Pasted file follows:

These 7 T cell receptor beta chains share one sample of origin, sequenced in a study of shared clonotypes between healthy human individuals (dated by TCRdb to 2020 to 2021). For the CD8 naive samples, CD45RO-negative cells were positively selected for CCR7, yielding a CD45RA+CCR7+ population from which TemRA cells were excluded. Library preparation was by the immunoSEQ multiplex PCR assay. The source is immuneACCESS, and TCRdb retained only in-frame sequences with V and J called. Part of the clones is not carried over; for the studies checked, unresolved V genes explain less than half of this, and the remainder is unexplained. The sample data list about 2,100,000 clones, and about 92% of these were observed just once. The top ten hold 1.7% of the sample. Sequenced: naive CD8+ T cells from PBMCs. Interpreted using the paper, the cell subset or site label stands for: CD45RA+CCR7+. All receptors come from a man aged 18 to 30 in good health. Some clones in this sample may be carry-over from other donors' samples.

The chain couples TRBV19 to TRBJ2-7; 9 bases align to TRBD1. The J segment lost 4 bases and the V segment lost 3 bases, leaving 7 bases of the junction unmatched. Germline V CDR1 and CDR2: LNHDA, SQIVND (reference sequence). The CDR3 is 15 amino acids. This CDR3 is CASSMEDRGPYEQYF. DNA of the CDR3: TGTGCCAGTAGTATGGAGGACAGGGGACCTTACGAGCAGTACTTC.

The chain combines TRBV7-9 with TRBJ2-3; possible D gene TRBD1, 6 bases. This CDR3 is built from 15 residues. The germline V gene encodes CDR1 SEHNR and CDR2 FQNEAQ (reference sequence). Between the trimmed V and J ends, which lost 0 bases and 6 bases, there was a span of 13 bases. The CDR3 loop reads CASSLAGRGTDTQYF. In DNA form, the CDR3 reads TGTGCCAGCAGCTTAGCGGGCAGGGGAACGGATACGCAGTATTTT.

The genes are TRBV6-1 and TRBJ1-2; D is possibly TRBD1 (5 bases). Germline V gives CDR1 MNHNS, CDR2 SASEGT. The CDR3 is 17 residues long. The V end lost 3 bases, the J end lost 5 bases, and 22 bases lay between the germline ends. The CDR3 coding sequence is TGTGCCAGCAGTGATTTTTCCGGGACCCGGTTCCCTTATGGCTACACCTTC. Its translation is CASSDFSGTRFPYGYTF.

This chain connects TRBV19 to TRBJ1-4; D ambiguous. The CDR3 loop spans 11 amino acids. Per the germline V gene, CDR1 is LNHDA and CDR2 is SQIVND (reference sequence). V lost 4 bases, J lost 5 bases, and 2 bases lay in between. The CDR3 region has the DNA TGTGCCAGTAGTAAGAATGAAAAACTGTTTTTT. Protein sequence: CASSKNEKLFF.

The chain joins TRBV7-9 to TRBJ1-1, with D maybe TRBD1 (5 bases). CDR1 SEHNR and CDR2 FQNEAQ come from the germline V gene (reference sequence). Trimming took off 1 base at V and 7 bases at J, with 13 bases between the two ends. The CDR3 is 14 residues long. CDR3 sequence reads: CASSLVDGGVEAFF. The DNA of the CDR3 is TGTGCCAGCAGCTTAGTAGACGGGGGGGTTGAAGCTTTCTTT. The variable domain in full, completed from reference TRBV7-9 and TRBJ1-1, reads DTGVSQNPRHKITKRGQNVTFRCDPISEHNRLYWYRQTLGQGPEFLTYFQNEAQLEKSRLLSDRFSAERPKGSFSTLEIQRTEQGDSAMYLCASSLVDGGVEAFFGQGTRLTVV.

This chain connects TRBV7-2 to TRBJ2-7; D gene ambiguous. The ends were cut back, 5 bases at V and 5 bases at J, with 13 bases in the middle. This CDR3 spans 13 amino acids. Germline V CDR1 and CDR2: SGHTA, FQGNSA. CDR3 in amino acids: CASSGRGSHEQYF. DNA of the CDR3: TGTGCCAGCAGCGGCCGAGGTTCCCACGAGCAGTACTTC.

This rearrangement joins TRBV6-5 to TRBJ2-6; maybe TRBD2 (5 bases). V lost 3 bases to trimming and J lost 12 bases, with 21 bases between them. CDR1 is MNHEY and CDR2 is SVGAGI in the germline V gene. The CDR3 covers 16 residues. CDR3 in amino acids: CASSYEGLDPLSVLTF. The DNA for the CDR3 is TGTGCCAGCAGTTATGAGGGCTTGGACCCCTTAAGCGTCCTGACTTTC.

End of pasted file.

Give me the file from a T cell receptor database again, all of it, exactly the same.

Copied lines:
These 7 T cell receptor beta chains share one sample of origin, sequenced in a study of shared clonotypes between healthy human individuals (dated by TCRdb to 2020 to 2021). For the CD8 naive samples, CD45RO-negative cells were positively selected for CCR7, yielding a CD45RA+CCR7+ population from which TemRA cells were excluded. Library preparation was by the immunoSEQ multiplex PCR assay. The source is immuneACCESS, and TCRdb retained only in-frame sequences with V and J called. Part of the clones is not carried over; for the studies checked, unresolved V genes explain less than half of this, and the remainder is unexplained. The sample data list about 2,100,000 clones, and about 92% of these were observed just once. The top ten hold 1.7% of the sample. Sequenced: naive CD8+ T cells from PBMCs. Interpreted using the paper, the cell subset or site label stands for: CD45RA+CCR7+. All receptors come from a man aged 18 to 30 in good health. Some clones in this sample may be carry-over from other donors' samples.

The chain couples TRBV19 to TRBJ2-7; 9 bases align to TRBD1. The J segment lost 4 bases and the V segment lost 3 bases, leaving 7 bases of the junction unmatched. Germline V CDR1 and CDR2: LNHDA, SQIVND (reference sequence). The CDR3 is 15 amino acids. This CDR3 is CASSMEDRGPYEQYF. DNA of the CDR3: TGTGCCAGTAGTATGGAGGACAGGGGACCTTACGAGCAGTACTTC.

The chain combines TRBV7-9 with TRBJ2-3; possible D gene TRBD1, 6 bases. This CDR3 is built from 15 residues. The germline V gene encodes CDR1 SEHNR and CDR2 FQNEAQ (reference sequence). Between the trimmed V and J ends, which lost 0 bases and 6 bases, there was a span of 13 bases. The CDR3 loop reads CASSLAGRGTDTQYF. In DNA form, the CDR3 reads TGTGCCAGCAGCTTAGCGGGCAGGGGAACGGATACGCAGTATTTT.

The genes are TRBV6-1 and TRBJ1-2; D is possibly TRBD1 (5 bases). Germline V gives CDR1 MNHNS, CDR2 SASEGT. The CDR3 is 17 residues long. The V end lost 3 bases, the J end lost 5 bases, and 22 bases lay between the germline ends. The CDR3 coding sequence is TGTGCCAGCAGTGATTTTTCCGGGACCCGGTTCCCTTATGGCTACACCTTC. Its translation is CASSDFSGTRFPYGYTF.

This chain connects TRBV19 to TRBJ1-4; D ambiguous. The CDR3 loop spans 11 amino acids. Per the germline V gene, CDR1 is LNHDA and CDR2 is SQIVND (reference sequence). V lost 4 bases, J lost 5 bases, and 2 bases lay in between. The CDR3 region has the DNA TGTGCCAGTAGTAAGAATGAAAAACTGTTTTTT. Protein sequence: CASSKNEKLFF.

The chain joins TRBV7-9 to TRBJ1-1, with D maybe TRBD1 (5 bases). CDR1 SEHNR and CDR2 FQNEAQ come from the germline V gene (reference sequence). Trimming took off 1 base at V and 7 bases at J, with 13 bases between the two ends. The CDR3 is 14 residues long. CDR3 sequence reads: CASSLVDGGVEAFF. The DNA of the CDR3 is TGTGCCAGCAGCTTAGTAGACGGGGGGGTTGAAGCTTTCTTT. The variable domain in full, completed from reference TRBV7-9 and TRBJ1-1, reads DTGVSQNPRHKITKRGQNVTFRCDPISEHNRLYWYRQTLGQGPEFLTYFQNEAQLEKSRLLSDRFSAERPKGSFSTLEIQRTEQGDSAMYLCASSLVDGGVEAFFGQGTRLTVV.

This chain connects TRBV7-2 to TRBJ2-7; D gene ambiguous. The ends were cut back, 5 bases at V and 5 bases at J, with 13 bases in the middle. This CDR3 spans 13 amino acids. Germline V CDR1 and CDR2: SGHTA, FQGNSA. CDR3 in amino acids: CASSGRGSHEQYF. DNA of the CDR3: TGTGCCAGCAGCGGCCGAGGTTCCCACGAGCAGTACTTC.

This rearrangement joins TRBV6-5 to TRBJ2-6; maybe TRBD2 (5 bases). V lost 3 bases to trimming and J lost 12 bases, with 21 bases between them. CDR1 is MNHEY and CDR2 is SVGAGI in the germline V gene. The CDR3 covers 16 residues. CDR3 in amino acids: CASSYEGLDPLSVLTF. The DNA for the CDR3 is TGTGCCAGCAGTTATGAGGGCTTGGACCCCTTAAGCGTCCTGACTTTC.